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Senior intelligence officials say it was a top aide of President Bush’s who urged the inclusion of a false line in his State of the Union address that alleged that Iraq was attempting to buy uranium from Africa.
The man Robert Joseph serves as the director for nonproliferation at the National Security Council. He had previously served in the Bush and Reagan White Houses and has been identified as a close ally to neoconservative hawks including Richard Perle and Elliott Abrams
CIA expert Alan Foley says he had warned Joseph and the White House before the State of the Union that the CIA was not certain about the credibility of the evidence connecting Iraq to Niger and recommended that it be removed from the speech.
The White House has attempted to place the blame for the misuse of the Iraq intelligence on the CIA. Last week CIA Director George Tenet took responsibility for the inclusion of the uranium deal in the State of the Union address. This despite the fact that three months earlier Tenet personally called on the President to remove any references to the uranium transaction from another speech.
But after Tenet and other CIA officials testified on Wednesday in a series of closed door intelligence hearings on Capitol Hill the White House has been put back in the hot seat.
Senator Richard Durbin, a Democrat from Illinois said yesterday, "The president has within his ranks on staff some person who was willing to spin and hype and exaggerate and cut corners on the most important speech the president delivers in any given year."
Senator Bob Graham, a Democrat from Florida said the impeachment of President Bush may be in order if he led the country to war under false pretenses.
Graham, who is running for president said, "If the standard of impeachment is the one the House Republicans used against Bill Clinton, this clearly comes within that standard."
The intelligence scandal escalated on the same day that British Prime Minister Tony Blair arrived in Washington to address a special joint meeting of Congress. Both Blair and Bush defended their choice to invade Iraq. Blair said that the invasion was justified even if no weapons of mass destruction are ever found in Iraq.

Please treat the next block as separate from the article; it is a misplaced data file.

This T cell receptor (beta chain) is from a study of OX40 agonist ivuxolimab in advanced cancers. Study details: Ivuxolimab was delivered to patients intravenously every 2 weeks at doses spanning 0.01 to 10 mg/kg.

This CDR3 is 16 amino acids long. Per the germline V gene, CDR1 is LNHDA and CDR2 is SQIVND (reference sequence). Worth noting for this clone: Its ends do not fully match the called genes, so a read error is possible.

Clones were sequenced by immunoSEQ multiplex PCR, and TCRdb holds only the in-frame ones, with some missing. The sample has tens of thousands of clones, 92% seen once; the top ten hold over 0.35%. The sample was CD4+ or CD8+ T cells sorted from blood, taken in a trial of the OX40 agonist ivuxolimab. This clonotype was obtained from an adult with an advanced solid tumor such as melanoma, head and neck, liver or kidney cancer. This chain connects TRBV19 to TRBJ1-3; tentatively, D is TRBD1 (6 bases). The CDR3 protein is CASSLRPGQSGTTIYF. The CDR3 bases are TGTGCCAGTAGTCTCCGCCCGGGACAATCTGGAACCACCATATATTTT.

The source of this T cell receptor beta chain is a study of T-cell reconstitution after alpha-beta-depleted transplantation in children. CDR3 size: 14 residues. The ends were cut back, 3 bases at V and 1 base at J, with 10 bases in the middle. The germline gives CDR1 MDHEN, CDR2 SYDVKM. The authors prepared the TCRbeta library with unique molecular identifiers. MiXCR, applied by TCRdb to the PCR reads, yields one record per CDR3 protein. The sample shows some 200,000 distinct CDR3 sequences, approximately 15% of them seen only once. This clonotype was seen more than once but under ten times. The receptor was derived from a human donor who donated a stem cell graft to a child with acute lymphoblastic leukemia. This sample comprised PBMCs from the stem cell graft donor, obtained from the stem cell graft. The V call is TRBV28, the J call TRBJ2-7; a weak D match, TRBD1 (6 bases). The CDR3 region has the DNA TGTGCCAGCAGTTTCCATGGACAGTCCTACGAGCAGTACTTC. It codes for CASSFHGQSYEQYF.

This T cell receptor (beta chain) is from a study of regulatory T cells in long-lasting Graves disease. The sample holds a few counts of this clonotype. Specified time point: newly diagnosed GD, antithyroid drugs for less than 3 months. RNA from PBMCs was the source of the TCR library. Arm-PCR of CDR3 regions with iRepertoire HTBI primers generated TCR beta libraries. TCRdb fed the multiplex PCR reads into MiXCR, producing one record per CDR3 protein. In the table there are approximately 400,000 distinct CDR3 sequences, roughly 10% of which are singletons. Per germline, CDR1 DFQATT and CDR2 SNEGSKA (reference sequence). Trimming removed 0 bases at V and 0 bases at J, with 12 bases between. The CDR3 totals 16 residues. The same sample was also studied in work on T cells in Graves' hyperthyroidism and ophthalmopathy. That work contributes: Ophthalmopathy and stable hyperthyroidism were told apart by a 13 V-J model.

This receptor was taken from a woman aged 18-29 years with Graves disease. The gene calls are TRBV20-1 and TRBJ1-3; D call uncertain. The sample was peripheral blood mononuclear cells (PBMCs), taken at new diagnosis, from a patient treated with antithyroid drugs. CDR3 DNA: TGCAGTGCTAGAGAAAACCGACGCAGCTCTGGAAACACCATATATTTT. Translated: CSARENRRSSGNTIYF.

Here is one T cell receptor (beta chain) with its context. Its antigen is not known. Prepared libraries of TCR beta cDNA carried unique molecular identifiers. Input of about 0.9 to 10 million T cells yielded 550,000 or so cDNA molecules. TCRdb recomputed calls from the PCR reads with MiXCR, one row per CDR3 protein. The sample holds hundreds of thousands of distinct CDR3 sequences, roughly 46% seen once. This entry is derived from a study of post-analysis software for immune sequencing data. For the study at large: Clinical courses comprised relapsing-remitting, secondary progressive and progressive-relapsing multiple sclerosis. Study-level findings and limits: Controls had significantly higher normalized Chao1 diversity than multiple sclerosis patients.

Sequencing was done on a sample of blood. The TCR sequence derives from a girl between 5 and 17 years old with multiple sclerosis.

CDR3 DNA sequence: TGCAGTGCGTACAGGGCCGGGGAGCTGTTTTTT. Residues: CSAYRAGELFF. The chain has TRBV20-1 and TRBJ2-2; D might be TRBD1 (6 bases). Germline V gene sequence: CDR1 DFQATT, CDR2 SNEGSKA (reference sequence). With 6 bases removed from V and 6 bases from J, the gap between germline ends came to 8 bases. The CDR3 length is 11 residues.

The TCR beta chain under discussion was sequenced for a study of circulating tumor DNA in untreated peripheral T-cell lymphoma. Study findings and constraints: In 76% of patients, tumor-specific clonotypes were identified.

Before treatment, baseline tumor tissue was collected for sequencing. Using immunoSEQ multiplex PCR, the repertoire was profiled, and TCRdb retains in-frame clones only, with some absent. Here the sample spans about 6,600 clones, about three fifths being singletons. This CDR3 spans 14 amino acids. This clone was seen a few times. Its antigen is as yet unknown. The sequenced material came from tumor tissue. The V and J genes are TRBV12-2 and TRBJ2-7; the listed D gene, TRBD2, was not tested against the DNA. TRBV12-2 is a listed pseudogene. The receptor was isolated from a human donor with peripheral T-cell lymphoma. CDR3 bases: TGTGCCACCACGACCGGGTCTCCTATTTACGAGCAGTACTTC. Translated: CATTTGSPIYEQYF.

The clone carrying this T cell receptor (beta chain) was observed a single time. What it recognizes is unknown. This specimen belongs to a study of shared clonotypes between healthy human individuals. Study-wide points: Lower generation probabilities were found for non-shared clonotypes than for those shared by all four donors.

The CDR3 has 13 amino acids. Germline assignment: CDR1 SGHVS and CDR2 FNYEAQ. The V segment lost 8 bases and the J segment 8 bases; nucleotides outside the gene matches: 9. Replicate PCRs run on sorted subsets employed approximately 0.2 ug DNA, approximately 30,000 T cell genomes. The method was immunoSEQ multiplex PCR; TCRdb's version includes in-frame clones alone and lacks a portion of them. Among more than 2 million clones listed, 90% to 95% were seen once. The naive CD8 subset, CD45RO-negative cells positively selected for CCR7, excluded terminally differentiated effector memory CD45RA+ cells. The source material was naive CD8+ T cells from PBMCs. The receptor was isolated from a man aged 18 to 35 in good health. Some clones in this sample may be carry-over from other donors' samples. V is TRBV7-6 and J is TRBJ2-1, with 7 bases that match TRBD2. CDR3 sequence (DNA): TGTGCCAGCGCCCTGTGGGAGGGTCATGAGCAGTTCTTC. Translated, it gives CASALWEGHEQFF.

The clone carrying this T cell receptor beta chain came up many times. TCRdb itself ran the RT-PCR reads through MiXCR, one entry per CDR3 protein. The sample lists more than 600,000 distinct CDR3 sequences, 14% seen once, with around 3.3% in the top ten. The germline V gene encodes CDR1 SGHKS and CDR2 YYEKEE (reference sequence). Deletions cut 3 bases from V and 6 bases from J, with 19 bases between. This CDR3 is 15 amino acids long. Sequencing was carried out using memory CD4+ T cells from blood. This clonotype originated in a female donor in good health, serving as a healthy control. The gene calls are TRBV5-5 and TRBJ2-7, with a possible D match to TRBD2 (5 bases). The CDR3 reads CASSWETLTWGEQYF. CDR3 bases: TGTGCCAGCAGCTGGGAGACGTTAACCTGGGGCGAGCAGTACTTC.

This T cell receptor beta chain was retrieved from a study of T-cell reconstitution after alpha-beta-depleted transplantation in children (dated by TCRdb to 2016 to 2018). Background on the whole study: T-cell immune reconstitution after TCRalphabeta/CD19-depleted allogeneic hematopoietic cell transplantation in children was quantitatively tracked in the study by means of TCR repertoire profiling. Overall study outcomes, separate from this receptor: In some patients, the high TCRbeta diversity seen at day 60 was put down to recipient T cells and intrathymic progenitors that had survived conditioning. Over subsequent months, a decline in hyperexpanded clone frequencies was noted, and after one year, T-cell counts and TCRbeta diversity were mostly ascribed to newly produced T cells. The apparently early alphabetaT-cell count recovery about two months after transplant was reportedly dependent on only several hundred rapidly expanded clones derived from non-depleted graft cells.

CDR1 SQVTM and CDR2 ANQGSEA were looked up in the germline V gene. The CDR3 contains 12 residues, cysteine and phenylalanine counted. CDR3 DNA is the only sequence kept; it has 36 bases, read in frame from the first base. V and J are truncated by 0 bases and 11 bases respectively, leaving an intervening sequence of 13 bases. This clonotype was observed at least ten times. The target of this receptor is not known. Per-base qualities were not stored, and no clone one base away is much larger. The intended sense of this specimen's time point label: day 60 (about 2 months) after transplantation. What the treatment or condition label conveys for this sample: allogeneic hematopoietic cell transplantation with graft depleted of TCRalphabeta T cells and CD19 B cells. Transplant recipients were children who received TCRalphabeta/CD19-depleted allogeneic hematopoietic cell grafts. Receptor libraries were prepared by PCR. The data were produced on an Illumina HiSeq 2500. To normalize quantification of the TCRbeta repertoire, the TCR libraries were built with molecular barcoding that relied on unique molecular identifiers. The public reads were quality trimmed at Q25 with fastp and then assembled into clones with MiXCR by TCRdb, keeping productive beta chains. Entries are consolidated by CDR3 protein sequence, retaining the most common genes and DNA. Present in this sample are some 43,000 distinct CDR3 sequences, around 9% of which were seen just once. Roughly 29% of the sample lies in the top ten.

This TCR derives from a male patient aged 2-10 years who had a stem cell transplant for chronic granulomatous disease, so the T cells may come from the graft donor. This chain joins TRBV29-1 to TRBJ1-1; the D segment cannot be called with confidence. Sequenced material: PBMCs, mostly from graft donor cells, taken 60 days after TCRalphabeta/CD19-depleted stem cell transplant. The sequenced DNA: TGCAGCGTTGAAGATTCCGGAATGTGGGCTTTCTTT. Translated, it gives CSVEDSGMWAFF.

As a sign that the White House sees itself on the defensive, Vice President Cheney yesterday announced that his former top PR consultant Mary Matalin has returned to the White House to help shape the administration’s communications strategy.
The Senate yesterday voted 95 to zero to approve a nearly $370 billion military spending bill. But the defense bill did not reflect any of the costs of military operations in Iraq and Afghanistan. Sen. Robert Byrd of West Virginia, accused the administration or trying to mislead Americans about the cost of war by not including "one thin dime in the budget" for Iraq and Afghanistan.
Meanwhile Sen. Durbin of Illinois submitted an amendment that would have withheld $50 million in intelligence funding unless Bush provides a report on how the White House used intelligence in the lead up to the invasion of Iraq. But the measure was defeated 62 to 34
The top news this morning in London is not Prime Minister Tony Blair’s appearance before Congress last night but the discovery of the body near the city of Farringdon believe to be a top British defense official.
Police found the body as they were searching for top British weapons expert David Kelly who had been missing since yesterday. Kelly has been identified as the high ranking British official who told the BBC that Blair had "sexed up" the Iraq intelligence dossier.
International criticism is mounting over a military coup in the oil-rich West African island nation of Sao Tome. Neighboring African countries, the United States and the United Nations have all condemned the day-old coup. Diplomats from the U.S. and Portugal, the country’s former colonial ruler, are overseeing talks between the leaders of the coup and the deposed government.
Human rights group Amnesty International is condemning the U.S. for continuing to execute people who committed crimes when they were children. Amnesty reports that over the past decade 20 people have been executed around the world for crimes committed as children. 13 of those 20 executions occurred in the United States.
Other countries that execute juvenile offenders include the Democratic Republic of Congo, Iran, Nigeria, Pakistan and Yemen.
Meanwhile in Puerto Rico, the U.S. Department of Justice is coming under fire for forcing the island’s first death penalty trial in more than 75 years. The U.S. territory outlawed capital punishment in 1929. But in a recent murder case, federal prosecutors from the Justice Department opted to ignore the local law and the Puerto Rican constitution and invoke the 1994 Federal Death Penalty Act.
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